Writing Mini-Lessons: Praise Poetry, Celebration of Identity

The Sankofa Bird is an African mythical
bird that inspires us to look at the past,
lest we forget it. In these poems, we are
to look at our personal and collective
histories to make connections to the
present and our future.

What is a Praise Poem?
To praise means to express admiration, give homage and to proclaim the positive attributes of someone. Praise poetry can be found in many cultures, but the form we are working with is from the West African tradition of oral poetry. These poems are created so that the young people in the tribe know who they are, who their ancestors are, why they are loved, and what special gifts they bring to the tribe and the world.

In Africa, praise poetry has served as a form of oral documentation. Professional poets carry and recall the narratives detailing the history of the people, the great leaders, and their outstanding achievement. It is not unusual for African praise poetry to be performed accompanied by musical instruments. These poems began typically as oral poems that were either sung or chanted.

In writing praise poems, we will make astute astute observations about our surroundings, our past, and our present as they pertain personally to us. Creating our praise poems will also allow us to further develop our writers’ voices.

Writing Process: Creating Praise Poems

If so desired, we may begin with some collaborative writing warm-ups or some praise poetry warm-ups before we begin writing our praise poems.

Step 1: Dimensions of Praise Poems
As poets, each of you will utilize the following information in your praise poem:

You will be balancing your descriptions of yourself with some concrete examples of what you look like and how you act on the outside, with more abstract ideas about how you feel on the inside.

Step 2: Share a Few Examples of Praise Poems
Read a few praise poem samples. Note how the poets incorporated the six dimensions of praise poems. Share your insights with a partner.

Step 3: Research Family of Origins
Talk with your families and do some research to learn more about your heritage. Then brainstorm ways that your heritage may be represented poetically.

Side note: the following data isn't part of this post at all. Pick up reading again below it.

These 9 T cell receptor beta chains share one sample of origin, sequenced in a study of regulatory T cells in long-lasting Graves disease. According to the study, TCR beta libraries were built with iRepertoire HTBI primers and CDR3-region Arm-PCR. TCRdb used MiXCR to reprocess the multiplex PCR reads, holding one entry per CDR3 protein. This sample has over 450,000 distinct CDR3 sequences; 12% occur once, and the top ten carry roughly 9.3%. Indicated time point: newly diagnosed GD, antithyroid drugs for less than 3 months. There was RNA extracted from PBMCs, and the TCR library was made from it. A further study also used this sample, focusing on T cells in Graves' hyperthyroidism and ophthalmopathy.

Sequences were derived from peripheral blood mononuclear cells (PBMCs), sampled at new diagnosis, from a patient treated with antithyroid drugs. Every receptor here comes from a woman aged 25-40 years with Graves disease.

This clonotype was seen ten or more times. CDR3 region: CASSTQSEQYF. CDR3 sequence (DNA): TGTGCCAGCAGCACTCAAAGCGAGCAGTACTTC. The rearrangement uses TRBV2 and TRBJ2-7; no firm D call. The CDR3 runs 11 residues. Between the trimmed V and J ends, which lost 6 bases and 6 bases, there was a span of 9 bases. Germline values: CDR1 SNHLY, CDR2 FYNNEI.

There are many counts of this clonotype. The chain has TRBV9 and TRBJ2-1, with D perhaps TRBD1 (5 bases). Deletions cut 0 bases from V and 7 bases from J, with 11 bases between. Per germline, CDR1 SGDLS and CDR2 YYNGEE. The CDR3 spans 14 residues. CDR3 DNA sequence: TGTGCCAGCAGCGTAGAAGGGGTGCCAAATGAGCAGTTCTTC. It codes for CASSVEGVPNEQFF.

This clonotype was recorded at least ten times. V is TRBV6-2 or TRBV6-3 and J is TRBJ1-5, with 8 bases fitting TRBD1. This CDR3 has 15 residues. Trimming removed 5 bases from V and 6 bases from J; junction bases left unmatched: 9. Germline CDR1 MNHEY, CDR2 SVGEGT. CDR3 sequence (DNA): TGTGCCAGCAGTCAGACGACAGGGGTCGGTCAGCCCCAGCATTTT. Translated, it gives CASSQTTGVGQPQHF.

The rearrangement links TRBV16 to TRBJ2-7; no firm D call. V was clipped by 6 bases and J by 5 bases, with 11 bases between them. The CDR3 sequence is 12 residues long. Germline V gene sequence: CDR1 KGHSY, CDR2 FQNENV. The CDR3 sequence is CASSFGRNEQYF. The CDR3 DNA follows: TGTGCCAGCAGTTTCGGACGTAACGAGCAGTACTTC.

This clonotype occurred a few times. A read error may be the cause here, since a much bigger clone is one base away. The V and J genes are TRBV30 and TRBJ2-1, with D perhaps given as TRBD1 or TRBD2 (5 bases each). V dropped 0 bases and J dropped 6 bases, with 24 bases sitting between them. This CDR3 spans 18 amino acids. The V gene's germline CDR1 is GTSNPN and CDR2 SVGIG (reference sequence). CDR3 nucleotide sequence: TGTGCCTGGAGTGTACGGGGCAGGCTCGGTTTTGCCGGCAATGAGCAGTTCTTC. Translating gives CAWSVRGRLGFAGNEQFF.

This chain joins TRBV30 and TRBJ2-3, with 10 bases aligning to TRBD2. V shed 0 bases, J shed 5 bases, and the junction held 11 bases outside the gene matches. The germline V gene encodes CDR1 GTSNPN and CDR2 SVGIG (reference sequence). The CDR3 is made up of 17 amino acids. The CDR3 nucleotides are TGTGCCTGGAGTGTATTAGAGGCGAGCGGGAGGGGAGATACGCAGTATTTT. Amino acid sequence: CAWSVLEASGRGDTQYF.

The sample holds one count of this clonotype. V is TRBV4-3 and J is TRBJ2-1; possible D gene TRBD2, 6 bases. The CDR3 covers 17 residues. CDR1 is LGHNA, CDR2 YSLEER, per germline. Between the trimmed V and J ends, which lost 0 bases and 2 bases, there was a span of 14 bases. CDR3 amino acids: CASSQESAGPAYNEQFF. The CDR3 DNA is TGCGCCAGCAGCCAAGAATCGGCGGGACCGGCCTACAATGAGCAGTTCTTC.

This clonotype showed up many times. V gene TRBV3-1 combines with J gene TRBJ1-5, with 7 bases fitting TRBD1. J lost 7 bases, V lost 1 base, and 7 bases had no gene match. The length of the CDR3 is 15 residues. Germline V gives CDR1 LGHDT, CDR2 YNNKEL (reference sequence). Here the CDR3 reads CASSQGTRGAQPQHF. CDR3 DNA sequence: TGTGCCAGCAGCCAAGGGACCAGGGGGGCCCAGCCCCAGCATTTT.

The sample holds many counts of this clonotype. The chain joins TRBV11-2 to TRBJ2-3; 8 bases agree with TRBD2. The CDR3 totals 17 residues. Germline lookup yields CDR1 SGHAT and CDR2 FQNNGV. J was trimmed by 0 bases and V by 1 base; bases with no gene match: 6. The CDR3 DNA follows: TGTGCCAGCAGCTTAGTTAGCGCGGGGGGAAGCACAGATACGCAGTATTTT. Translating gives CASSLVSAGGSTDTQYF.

Step 4: Brainstorm
Write words in a brainstorm box using the following prompts for praise poems.

Brainstorm Box for Praise Poems Example

 

 

 

 

 

 

 

 

 


Step 5: Create Poems

Respond to the prompts freely, not necessarily in the order they are listed in step 1. If you are stuck, you may start the poem with “I Am…,” and then free-write, coming back to check to see if your poem includes all of the six items.

Step 6: Revise Poems
Revise your poem, eliminating anything that does not add to the poem—cut to the bone. Add or change anything else that will strengthen your poem. You might also include more “heritage” information at this point.

Step 7: Share
Share your poems with a partner or a small group. Please provide positive feedback to others, such as “I like it when you said, ‘I am daughter of the dust.’”

Performing Lines from Praise Poems to Create a Group Poem

Why Perform Poetry?
First and foremost, because it is fun! Performing poetry is also important because we are learning when we do not realize that they are learning. This interactive method allows us to embody the poem fully from head to toe. We are actually absorbing the subtleties of the poem while learning the meaning, mood, and tone of the poem. This method incorporates and empowers all of us, but especially those of us who are kinesthetic learners. As each of you performs poetry, remember the Four P’s of Performance—Project, Plant, Purpose, Personalize.

Performing Lines from Praise Poems to Create a Group Poem

Step 1: Pick a Line
Pick one line from your praise poem to contribute to a group poem.

Step 2: Apply the Four P’s of Performance to the Line
Practice your line by projecting, planting, personalizing, and moving purposefully.

Step 3: Whole Class Performs “The Truth” By Ted Joans as a Warm-Up
To practice applying the Four P’s of Performance, we will perform this poem with conviction.

Lines Gestures
If you should see a man Salute by placing your right hand over eye.
walking down a crowded street Simulate walking by pumping arms (4 times).
talking out loud to himself Raise your hands to the sky (4 times).
don’t run in the opposite direction Have students pivot to the left (pump arms).
but, run towards him Have students pivot to the right (pump arms).
for he Let arms down in front fanned out.
is a poet Put your right hand over your heart.
you have nothing to fear Let arms cross down in front.
from the poet Place your right hand over your heart again.
but the truth. Put your right hand in the air.


Step 4: Each Student Performs

One at a time, each of you will step forward to perform your line.

Step 5: Repeat the Last 3 Lines of the Poem as an Ending
For a satisfying ending, all of us will repeat the last three lines and gestures of the poem.

Step 6: Whole Class Performs the Group Praise Poem
Once we have rehearsed and performed “The Truth” by Ted Joans, we will rehearse and perform the group praise poem. Each of you perform your chosen line and gestures from Steps 1 and 2 above so that as a group, we will perform a group praise poem.

Lesson provided courtesy of poet extraordinaire, Glenis Redmond.

Sankova image from sankofaplaydisplay.tumblr.com/